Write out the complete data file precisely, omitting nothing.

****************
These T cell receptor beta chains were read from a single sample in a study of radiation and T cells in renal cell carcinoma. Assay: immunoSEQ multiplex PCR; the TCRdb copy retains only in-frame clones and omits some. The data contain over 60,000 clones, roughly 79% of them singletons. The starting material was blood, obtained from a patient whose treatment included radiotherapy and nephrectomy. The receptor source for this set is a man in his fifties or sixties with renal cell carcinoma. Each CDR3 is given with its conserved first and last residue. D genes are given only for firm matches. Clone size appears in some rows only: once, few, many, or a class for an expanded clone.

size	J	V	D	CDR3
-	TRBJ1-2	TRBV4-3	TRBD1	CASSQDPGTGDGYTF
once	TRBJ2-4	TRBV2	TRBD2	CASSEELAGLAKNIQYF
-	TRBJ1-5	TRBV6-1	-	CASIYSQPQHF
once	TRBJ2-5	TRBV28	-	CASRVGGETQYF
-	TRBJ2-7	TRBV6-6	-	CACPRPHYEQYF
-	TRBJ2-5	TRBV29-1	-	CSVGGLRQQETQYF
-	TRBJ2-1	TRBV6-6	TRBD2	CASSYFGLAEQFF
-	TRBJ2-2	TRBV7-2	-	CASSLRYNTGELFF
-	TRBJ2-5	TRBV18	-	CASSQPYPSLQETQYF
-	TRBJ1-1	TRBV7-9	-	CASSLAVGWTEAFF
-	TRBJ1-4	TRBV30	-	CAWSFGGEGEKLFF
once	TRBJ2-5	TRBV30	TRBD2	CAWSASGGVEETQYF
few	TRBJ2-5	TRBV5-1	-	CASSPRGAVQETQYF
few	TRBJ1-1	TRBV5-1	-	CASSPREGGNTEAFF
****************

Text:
These T cell receptor beta chains were read from a single sample in a study of radiation and T cells in renal cell carcinoma. Assay: immunoSEQ multiplex PCR; the TCRdb copy retains only in-frame clones and omits some. The data contain over 60,000 clones, roughly 79% of them singletons. The starting material was blood, obtained from a patient whose treatment included radiotherapy and nephrectomy. The receptor source for this set is a man in his fifties or sixties with renal cell carcinoma. Each CDR3 is given with its conserved first and last residue. D genes are given only for firm matches. Clone size appears in some rows only: once, few, many, or a class for an expanded clone.

size	J	V	D	CDR3
-	TRBJ1-2	TRBV4-3	TRBD1	CASSQDPGTGDGYTF
once	TRBJ2-4	TRBV2	TRBD2	CASSEELAGLAKNIQYF
-	TRBJ1-5	TRBV6-1	-	CASIYSQPQHF
once	TRBJ2-5	TRBV28	-	CASRVGGETQYF
-	TRBJ2-7	TRBV6-6	-	CACPRPHYEQYF
-	TRBJ2-5	TRBV29-1	-	CSVGGLRQQETQYF
-	TRBJ2-1	TRBV6-6	TRBD2	CASSYFGLAEQFF
-	TRBJ2-2	TRBV7-2	-	CASSLRYNTGELFF
-	TRBJ2-5	TRBV18	-	CASSQPYPSLQETQYF
-	TRBJ1-1	TRBV7-9	-	CASSLAVGWTEAFF
-	TRBJ1-4	TRBV30	-	CAWSFGGEGEKLFF
once	TRBJ2-5	TRBV30	TRBD2	CAWSASGGVEETQYF
few	TRBJ2-5	TRBV5-1	-	CASSPRGAVQETQYF
few	TRBJ1-1	TRBV5-1	-	CASSPREGGNTEAFF